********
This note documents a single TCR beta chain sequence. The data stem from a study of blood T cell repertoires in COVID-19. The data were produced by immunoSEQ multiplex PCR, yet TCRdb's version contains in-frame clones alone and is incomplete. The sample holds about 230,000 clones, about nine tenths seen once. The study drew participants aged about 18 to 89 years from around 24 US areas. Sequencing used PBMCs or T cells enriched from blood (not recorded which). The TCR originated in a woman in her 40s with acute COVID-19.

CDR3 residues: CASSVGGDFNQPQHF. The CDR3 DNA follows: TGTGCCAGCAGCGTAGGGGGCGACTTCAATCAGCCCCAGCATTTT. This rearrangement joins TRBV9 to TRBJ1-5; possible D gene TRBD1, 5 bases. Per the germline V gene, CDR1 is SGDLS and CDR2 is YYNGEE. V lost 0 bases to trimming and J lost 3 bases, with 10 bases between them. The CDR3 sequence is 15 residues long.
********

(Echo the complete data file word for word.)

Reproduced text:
This note documents a single TCR beta chain sequence. The data stem from a study of blood T cell repertoires in COVID-19. The data were produced by immunoSEQ multiplex PCR, yet TCRdb's version contains in-frame clones alone and is incomplete. The sample holds about 230,000 clones, about nine tenths seen once. The study drew participants aged about 18 to 89 years from around 24 US areas. Sequencing used PBMCs or T cells enriched from blood (not recorded which). The TCR originated in a woman in her 40s with acute COVID-19.

CDR3 residues: CASSVGGDFNQPQHF. The CDR3 DNA follows: TGTGCCAGCAGCGTAGGGGGCGACTTCAATCAGCCCCAGCATTTT. This rearrangement joins TRBV9 to TRBJ1-5; possible D gene TRBD1, 5 bases. Per the germline V gene, CDR1 is SGDLS and CDR2 is YYNGEE. V lost 0 bases to trimming and J lost 3 bases, with 10 bases between them. The CDR3 sequence is 15 residues long.